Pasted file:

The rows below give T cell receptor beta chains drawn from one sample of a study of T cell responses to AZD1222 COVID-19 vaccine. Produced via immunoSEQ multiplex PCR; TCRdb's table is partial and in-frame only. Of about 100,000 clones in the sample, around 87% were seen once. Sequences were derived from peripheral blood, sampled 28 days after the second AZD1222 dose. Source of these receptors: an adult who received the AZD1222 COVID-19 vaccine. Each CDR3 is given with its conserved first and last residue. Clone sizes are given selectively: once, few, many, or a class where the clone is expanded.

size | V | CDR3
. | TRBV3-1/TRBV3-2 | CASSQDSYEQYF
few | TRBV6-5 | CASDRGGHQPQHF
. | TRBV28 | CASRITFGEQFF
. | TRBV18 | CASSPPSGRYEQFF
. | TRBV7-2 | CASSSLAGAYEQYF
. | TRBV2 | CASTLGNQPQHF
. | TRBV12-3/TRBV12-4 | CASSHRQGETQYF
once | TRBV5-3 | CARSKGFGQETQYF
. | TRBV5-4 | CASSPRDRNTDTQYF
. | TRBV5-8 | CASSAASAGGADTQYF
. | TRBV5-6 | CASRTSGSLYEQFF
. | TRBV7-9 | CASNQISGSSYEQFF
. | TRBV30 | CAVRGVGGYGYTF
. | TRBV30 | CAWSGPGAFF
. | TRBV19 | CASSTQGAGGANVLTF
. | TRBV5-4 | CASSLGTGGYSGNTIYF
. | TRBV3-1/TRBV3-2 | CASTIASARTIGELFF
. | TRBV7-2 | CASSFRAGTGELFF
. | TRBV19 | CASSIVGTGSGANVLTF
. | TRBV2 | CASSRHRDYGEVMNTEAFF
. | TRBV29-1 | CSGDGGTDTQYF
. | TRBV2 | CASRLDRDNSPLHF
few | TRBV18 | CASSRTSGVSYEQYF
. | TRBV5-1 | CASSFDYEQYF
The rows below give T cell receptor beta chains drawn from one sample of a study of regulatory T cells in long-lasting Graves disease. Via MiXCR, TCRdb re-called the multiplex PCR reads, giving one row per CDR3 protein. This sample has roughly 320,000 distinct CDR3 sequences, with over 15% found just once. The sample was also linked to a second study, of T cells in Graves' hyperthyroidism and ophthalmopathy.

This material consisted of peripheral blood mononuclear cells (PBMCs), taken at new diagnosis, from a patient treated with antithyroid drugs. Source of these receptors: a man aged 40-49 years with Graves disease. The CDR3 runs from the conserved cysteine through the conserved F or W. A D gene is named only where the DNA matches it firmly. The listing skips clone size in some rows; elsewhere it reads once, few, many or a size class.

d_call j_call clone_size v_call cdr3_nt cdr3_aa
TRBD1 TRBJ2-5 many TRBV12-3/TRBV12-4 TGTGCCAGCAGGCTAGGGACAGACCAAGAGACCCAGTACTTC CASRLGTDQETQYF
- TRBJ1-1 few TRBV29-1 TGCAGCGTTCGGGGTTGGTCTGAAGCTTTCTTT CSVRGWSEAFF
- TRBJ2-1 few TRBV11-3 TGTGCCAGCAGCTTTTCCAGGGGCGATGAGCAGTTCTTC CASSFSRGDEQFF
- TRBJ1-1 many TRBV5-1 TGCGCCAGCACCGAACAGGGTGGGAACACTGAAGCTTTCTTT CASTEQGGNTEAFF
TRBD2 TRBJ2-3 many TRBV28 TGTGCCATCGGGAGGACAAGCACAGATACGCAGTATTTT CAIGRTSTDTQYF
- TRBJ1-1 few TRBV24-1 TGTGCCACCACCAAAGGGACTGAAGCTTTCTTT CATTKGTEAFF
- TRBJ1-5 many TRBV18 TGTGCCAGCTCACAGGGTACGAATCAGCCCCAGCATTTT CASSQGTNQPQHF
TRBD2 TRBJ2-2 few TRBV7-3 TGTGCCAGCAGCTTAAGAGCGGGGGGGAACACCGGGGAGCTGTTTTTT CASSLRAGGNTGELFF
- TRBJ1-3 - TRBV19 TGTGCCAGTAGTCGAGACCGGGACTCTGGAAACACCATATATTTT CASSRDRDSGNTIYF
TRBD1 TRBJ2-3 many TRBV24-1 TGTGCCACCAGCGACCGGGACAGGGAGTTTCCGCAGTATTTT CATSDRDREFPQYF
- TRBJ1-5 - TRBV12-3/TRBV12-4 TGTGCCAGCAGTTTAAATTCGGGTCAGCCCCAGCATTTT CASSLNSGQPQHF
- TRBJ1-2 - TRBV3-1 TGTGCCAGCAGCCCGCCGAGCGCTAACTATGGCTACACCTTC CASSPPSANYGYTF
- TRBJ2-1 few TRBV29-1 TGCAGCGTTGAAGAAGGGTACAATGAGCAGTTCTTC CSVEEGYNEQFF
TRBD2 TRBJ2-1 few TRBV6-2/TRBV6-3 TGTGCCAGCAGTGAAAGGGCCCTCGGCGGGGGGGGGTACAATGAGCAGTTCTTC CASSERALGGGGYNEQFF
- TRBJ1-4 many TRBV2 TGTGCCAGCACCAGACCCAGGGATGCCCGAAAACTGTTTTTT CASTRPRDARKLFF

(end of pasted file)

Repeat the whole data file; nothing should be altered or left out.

The rows below give T cell receptor beta chains drawn from one sample of a study of T cell responses to AZD1222 COVID-19 vaccine. Produced via immunoSEQ multiplex PCR; TCRdb's table is partial and in-frame only. Of about 100,000 clones in the sample, around 87% were seen once. Sequences were derived from peripheral blood, sampled 28 days after the second AZD1222 dose. Source of these receptors: an adult who received the AZD1222 COVID-19 vaccine. Each CDR3 is given with its conserved first and last residue. Clone sizes are given selectively: once, few, many, or a class where the clone is expanded.

size | V | CDR3
. | TRBV3-1/TRBV3-2 | CASSQDSYEQYF
few | TRBV6-5 | CASDRGGHQPQHF
. | TRBV28 | CASRITFGEQFF
. | TRBV18 | CASSPPSGRYEQFF
. | TRBV7-2 | CASSSLAGAYEQYF
. | TRBV2 | CASTLGNQPQHF
. | TRBV12-3/TRBV12-4 | CASSHRQGETQYF
once | TRBV5-3 | CARSKGFGQETQYF
. | TRBV5-4 | CASSPRDRNTDTQYF
. | TRBV5-8 | CASSAASAGGADTQYF
. | TRBV5-6 | CASRTSGSLYEQFF
. | TRBV7-9 | CASNQISGSSYEQFF
. | TRBV30 | CAVRGVGGYGYTF
. | TRBV30 | CAWSGPGAFF
. | TRBV19 | CASSTQGAGGANVLTF
. | TRBV5-4 | CASSLGTGGYSGNTIYF
. | TRBV3-1/TRBV3-2 | CASTIASARTIGELFF
. | TRBV7-2 | CASSFRAGTGELFF
. | TRBV19 | CASSIVGTGSGANVLTF
. | TRBV2 | CASSRHRDYGEVMNTEAFF
. | TRBV29-1 | CSGDGGTDTQYF
. | TRBV2 | CASRLDRDNSPLHF
few | TRBV18 | CASSRTSGVSYEQYF
. | TRBV5-1 | CASSFDYEQYF
The rows below give T cell receptor beta chains drawn from one sample of a study of regulatory T cells in long-lasting Graves disease. Via MiXCR, TCRdb re-called the multiplex PCR reads, giving one row per CDR3 protein. This sample has roughly 320,000 distinct CDR3 sequences, with over 15% found just once. The sample was also linked to a second study, of T cells in Graves' hyperthyroidism and ophthalmopathy.

This material consisted of peripheral blood mononuclear cells (PBMCs), taken at new diagnosis, from a patient treated with antithyroid drugs. Source of these receptors: a man aged 40-49 years with Graves disease. The CDR3 runs from the conserved cysteine through the conserved F or W. A D gene is named only where the DNA matches it firmly. The listing skips clone size in some rows; elsewhere it reads once, few, many or a size class.

d_call j_call clone_size v_call cdr3_nt cdr3_aa
TRBD1 TRBJ2-5 many TRBV12-3/TRBV12-4 TGTGCCAGCAGGCTAGGGACAGACCAAGAGACCCAGTACTTC CASRLGTDQETQYF
- TRBJ1-1 few TRBV29-1 TGCAGCGTTCGGGGTTGGTCTGAAGCTTTCTTT CSVRGWSEAFF
- TRBJ2-1 few TRBV11-3 TGTGCCAGCAGCTTTTCCAGGGGCGATGAGCAGTTCTTC CASSFSRGDEQFF
- TRBJ1-1 many TRBV5-1 TGCGCCAGCACCGAACAGGGTGGGAACACTGAAGCTTTCTTT CASTEQGGNTEAFF
TRBD2 TRBJ2-3 many TRBV28 TGTGCCATCGGGAGGACAAGCACAGATACGCAGTATTTT CAIGRTSTDTQYF
- TRBJ1-1 few TRBV24-1 TGTGCCACCACCAAAGGGACTGAAGCTTTCTTT CATTKGTEAFF
- TRBJ1-5 many TRBV18 TGTGCCAGCTCACAGGGTACGAATCAGCCCCAGCATTTT CASSQGTNQPQHF
TRBD2 TRBJ2-2 few TRBV7-3 TGTGCCAGCAGCTTAAGAGCGGGGGGGAACACCGGGGAGCTGTTTTTT CASSLRAGGNTGELFF
- TRBJ1-3 - TRBV19 TGTGCCAGTAGTCGAGACCGGGACTCTGGAAACACCATATATTTT CASSRDRDSGNTIYF
TRBD1 TRBJ2-3 many TRBV24-1 TGTGCCACCAGCGACCGGGACAGGGAGTTTCCGCAGTATTTT CATSDRDREFPQYF
- TRBJ1-5 - TRBV12-3/TRBV12-4 TGTGCCAGCAGTTTAAATTCGGGTCAGCCCCAGCATTTT CASSLNSGQPQHF
- TRBJ1-2 - TRBV3-1 TGTGCCAGCAGCCCGCCGAGCGCTAACTATGGCTACACCTTC CASSPPSANYGYTF
- TRBJ2-1 few TRBV29-1 TGCAGCGTTGAAGAAGGGTACAATGAGCAGTTCTTC CSVEEGYNEQFF
TRBD2 TRBJ2-1 few TRBV6-2/TRBV6-3 TGTGCCAGCAGTGAAAGGGCCCTCGGCGGGGGGGGGTACAATGAGCAGTTCTTC CASSERALGGGGYNEQFF
- TRBJ1-4 many TRBV2 TGTGCCAGCACCAGACCCAGGGATGCCCGAAAACTGTTTTTT CASTRPRDARKLFF